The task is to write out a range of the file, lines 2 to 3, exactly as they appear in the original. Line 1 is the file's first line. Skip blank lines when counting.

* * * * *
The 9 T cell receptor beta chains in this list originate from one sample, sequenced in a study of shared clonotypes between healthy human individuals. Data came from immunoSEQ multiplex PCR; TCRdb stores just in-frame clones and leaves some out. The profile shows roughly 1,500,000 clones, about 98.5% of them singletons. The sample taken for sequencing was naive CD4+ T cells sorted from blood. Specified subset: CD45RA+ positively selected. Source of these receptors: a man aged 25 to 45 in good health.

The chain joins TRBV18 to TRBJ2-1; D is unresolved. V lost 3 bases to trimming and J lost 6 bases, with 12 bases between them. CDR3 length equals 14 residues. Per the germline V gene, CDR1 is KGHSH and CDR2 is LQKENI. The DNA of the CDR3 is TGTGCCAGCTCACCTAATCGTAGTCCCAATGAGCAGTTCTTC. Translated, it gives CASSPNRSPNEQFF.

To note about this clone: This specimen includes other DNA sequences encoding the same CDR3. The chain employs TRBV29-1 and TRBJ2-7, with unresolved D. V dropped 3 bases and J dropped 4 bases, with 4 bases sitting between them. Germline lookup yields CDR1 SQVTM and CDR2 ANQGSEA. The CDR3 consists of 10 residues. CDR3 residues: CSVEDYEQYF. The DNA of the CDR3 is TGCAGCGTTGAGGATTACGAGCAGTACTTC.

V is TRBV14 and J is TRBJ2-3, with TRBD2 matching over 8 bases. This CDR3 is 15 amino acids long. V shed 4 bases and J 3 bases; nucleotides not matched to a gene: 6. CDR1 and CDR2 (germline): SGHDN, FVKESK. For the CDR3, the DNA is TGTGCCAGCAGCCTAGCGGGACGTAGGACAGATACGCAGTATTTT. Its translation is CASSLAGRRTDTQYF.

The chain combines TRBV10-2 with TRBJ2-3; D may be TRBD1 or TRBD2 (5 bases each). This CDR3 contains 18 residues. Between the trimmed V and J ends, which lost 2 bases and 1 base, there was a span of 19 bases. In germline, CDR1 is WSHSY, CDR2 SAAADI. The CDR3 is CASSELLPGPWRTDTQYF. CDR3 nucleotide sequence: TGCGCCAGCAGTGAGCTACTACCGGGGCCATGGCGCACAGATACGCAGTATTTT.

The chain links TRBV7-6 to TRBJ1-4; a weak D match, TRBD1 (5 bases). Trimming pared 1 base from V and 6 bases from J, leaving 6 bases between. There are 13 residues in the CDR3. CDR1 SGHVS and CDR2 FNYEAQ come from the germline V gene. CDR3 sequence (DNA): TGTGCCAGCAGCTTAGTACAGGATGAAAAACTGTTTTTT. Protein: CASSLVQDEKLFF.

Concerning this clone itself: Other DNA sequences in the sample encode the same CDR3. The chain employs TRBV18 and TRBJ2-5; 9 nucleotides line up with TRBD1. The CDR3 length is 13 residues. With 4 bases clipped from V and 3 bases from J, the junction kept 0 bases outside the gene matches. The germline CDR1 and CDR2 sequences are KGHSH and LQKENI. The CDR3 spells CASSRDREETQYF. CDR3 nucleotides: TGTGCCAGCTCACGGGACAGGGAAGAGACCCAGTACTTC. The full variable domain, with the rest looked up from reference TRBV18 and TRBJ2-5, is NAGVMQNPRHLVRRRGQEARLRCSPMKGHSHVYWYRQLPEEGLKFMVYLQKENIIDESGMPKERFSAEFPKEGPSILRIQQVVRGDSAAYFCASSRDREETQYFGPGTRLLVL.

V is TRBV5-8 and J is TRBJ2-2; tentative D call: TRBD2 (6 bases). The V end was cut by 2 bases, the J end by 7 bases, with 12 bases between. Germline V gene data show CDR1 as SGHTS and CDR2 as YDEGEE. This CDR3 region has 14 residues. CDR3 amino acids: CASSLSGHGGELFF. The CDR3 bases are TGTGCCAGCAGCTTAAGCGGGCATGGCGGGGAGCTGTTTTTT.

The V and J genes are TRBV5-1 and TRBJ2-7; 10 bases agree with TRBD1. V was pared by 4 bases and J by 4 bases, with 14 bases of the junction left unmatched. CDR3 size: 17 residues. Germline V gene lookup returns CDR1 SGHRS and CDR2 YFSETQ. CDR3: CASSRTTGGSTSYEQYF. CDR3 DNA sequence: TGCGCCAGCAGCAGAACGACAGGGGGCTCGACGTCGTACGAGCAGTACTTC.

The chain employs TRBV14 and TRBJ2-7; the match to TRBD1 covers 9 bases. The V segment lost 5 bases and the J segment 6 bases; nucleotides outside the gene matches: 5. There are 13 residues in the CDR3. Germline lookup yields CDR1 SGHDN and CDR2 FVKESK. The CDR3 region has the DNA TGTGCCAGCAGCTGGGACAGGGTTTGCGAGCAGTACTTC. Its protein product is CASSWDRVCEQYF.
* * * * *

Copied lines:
The chain joins TRBV18 to TRBJ2-1; D is unresolved. V lost 3 bases to trimming and J lost 6 bases, with 12 bases between them. CDR3 length equals 14 residues. Per the germline V gene, CDR1 is KGHSH and CDR2 is LQKENI. The DNA of the CDR3 is TGTGCCAGCTCACCTAATCGTAGTCCCAATGAGCAGTTCTTC. Translated, it gives CASSPNRSPNEQFF.

To note about this clone: This specimen includes other DNA sequences encoding the same CDR3. The chain employs TRBV29-1 and TRBJ2-7, with unresolved D. V dropped 3 bases and J dropped 4 bases, with 4 bases sitting between them. Germline lookup yields CDR1 SQVTM and CDR2 ANQGSEA. The CDR3 consists of 10 residues. CDR3 residues: CSVEDYEQYF. The DNA of the CDR3 is TGCAGCGTTGAGGATTACGAGCAGTACTTC.